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at some point do you soften up? that is becoming so big. >> what do you think the iterations were about the discussions involving zuckerberg and other executives considering a public offering and if it was the right thing to do? it already had blue chip status. >> reporter: that is a good question. a lot of people list because of the prestige. what is facebook care? they are bigger than most companies would ever be. here is the thing. early stage investors. facebook is a start up. they are brought by a venture capitalist. they want in for a few years and want a big cashout. some say you can have your money and go find the next big thing. if i were smart, i would sniff around where the investors are
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going and i have a different crowd investing in my company for 38 or 45 or whatever the stock does today. sometimes you have to let your early-stage investors go because they are chomping at the bit to cash out. that is probably a lot of the driving force behind facebook. pressure from early-stage investors needing to cash out. you will never have the growth like you had in the early years. this growth this company will have is satisfactory for regular investors like us. it is not for venture capital t capitalists who want the big boom. >> we look at the word of $38. you see the 42 or 45. unchanged, you think of mark zuckerberg. you see how unchanged he may or may not be. the facade is wearing the hoodie while meeting wall street investors.
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after what takes place today, might we see a different persona of mark zuckerberg? is there no thought to change? >> reporter: if he was going to change to impress wall street, the time to do it was two weeks ago. at this point, if the guy is worth $18 billion, why change? a number of people said the trading was supposed to start at 11:05 a.m. here is what is happening in the back ground. there are bids for money. some have a market ordering. i want shares of facebook no matter what they cost. there are people who hold facebook stock and they are trying to say i want as much as i can get. somebody is willing to pay $200. somebody else is paying $35. >> it is the deeper pockets? >> reporter: yes, that's right. the exchange are trying to reconcile this so you don't see gyrations on the stock as soon
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as it opens. the first price you see when it moves from unchanged, it will be a green arrow. it will be a stock that represents what many people are buying at. we are looking at the range of 25 million shares to 35 million shares that they reconciled at a particular price. what they are trying to do is reconcile as many shares as possible so the first trade represents 50 million shares and is a solid price so you don't have crazy volatility. there are bids and asks. as soon as they reconcile this, it is taking time because of the volume of shares and volume of trade. you will see that move and my indications from traders i'm talking to is it will be somewhere above $42. probably somewhere around $45. in that range. 42 to 45. it will be open for the market. you can get on e-trade or scott trade or whatever you want and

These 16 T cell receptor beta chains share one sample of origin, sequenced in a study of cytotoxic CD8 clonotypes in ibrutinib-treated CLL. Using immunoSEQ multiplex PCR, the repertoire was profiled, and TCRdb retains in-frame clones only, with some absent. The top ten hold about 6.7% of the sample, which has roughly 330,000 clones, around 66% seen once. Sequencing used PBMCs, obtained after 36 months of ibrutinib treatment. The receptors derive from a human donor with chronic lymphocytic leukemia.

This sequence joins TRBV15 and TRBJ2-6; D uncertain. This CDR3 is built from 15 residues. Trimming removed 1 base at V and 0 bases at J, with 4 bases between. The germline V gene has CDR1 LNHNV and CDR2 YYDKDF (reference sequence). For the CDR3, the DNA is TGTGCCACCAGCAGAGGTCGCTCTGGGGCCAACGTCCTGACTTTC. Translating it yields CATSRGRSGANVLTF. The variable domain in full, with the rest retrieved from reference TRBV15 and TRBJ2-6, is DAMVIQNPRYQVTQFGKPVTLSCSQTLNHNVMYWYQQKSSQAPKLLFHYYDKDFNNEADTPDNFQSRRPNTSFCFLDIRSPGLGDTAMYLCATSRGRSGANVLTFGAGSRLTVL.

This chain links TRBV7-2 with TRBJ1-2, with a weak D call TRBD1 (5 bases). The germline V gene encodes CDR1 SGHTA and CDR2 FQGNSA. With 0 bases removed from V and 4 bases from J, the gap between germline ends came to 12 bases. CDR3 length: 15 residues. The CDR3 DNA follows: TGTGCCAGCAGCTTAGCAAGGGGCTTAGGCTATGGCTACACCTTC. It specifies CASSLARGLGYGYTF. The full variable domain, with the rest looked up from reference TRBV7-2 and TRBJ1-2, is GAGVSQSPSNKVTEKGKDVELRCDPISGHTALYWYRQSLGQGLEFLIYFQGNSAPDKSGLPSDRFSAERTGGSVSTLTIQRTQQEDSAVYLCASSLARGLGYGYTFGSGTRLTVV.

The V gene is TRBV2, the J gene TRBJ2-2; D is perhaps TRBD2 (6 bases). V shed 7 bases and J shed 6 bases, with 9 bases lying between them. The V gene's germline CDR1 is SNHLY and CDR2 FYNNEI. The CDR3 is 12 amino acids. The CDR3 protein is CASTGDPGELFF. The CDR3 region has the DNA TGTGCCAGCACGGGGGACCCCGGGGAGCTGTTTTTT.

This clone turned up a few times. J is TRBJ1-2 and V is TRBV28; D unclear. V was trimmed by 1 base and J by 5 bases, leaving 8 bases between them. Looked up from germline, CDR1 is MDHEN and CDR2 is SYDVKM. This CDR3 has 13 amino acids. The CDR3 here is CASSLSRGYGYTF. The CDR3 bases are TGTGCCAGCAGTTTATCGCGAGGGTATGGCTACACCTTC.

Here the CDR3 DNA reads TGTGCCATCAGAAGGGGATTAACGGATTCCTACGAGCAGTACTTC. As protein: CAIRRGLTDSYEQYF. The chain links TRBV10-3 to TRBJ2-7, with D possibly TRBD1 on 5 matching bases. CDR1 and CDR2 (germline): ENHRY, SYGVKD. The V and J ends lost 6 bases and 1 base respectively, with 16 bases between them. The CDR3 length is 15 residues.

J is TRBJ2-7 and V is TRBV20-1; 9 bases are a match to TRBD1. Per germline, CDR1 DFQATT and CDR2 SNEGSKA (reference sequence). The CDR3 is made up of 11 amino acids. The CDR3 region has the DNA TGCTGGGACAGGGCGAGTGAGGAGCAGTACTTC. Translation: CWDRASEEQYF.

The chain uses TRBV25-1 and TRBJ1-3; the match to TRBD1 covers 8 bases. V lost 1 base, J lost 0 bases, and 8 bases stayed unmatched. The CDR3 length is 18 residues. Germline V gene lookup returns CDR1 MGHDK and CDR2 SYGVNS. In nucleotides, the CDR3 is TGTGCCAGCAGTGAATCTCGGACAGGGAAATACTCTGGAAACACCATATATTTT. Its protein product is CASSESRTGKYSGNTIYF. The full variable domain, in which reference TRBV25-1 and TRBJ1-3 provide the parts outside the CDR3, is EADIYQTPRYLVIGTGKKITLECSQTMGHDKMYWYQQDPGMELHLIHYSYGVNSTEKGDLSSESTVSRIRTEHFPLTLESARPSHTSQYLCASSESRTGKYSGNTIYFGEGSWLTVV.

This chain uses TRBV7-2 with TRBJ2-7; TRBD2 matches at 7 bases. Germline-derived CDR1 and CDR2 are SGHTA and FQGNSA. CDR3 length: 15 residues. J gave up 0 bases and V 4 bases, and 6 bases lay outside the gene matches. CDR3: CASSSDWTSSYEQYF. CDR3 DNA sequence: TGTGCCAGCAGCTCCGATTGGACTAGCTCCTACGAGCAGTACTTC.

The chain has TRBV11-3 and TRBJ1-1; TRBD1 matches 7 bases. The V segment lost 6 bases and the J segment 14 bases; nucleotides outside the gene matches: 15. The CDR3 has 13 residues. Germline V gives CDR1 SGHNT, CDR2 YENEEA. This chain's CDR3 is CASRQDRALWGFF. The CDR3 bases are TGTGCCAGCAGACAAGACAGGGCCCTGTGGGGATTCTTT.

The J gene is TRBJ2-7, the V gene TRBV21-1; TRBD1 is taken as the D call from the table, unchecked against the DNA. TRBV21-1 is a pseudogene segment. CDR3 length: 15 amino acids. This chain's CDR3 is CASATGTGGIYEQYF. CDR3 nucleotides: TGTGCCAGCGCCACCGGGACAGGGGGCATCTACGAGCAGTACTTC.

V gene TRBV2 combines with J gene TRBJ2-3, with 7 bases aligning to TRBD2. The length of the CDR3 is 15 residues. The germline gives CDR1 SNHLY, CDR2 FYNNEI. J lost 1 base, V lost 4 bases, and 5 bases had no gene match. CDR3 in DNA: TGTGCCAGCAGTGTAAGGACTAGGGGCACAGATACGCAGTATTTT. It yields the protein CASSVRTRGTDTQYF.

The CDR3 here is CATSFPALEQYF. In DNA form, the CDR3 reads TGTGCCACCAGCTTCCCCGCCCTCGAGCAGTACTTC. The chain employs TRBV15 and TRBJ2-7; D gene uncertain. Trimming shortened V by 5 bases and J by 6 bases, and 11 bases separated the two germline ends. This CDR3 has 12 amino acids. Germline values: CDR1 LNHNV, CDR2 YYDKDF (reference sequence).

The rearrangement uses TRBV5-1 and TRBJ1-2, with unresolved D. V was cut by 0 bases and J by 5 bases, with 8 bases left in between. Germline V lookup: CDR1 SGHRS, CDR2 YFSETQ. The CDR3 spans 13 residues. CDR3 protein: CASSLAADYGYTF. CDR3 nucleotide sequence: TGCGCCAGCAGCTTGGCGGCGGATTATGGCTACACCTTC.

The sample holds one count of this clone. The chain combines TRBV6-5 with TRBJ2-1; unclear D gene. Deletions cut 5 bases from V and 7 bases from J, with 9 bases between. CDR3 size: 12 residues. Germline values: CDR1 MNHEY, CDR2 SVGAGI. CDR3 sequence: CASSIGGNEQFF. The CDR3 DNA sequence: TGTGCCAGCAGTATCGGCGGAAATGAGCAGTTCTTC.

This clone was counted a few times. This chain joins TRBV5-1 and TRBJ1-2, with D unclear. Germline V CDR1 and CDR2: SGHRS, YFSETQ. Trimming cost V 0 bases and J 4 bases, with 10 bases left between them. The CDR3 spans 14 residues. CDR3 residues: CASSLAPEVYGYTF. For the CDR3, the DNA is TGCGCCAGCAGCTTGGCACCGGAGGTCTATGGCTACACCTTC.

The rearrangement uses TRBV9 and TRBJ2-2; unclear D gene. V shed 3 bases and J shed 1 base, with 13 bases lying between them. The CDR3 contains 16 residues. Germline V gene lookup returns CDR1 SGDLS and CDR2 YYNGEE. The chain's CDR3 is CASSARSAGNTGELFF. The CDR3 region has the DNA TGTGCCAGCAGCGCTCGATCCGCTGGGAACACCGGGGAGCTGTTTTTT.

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start putting in bids and ask. it can go anywhere. it looks like the first trade will be up and by several dollars. it is hard to look at a screen that says unchanged. better than looking at me. >> lucky for us. >> reporter: this is the watched pot. this is exactly the watched pot. the watched stock exchange doesn't trade. >> wow. fascinating stuff. ali, keep us posted as perhaps that number does trade. more on the ipo of facebook. tre's big news. presenting androgel 1.62%. both are used to treat men with low testosterone. androgel 1.62% is from the makers of the number one prescribed testosterone replacement therapy. it raises your testosterone levels, and... is concentrated, so you could use less gel. and with androgel 1.62%, you can save on your monthly prescription.
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it's a historic day. 421 million facebook shares are ready for share. alison kosik is with us for the update. what is happening in the back room? >> reporter: everybody is chomping at the bit waiting for facebook to open business. open its doors to the public. you see the unchanged. the unchanged, once those facebook shares go on the market, that will change to a percentage or a number. that 38, most likely is going to change. it will most likely go higher as the buyers and sellers enter the market fast and furiously. these trades, most of them, are
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done electronically. those trades are done in seconds. >> what is this figure predicated on? >> reporter: the $38? >> yes. >> reporter: so that is dependent on what the demand has been. facebook has been going on this road show for the past few weeks and it found out there is a lot of demand for facebook shares. investors want to buy in. when there is a lot of demand, that gives the incentive to raise the price more. it is simple supply and demand. yesterday before the close of the session, we found out that -- we had known the range was between $34 and $38. after the bell, we found out $38 was going to stick. that is at the high range because the demand is tremendous. >> if that number rises between $42 and $45, how instant is that? >> reporter: it is instant.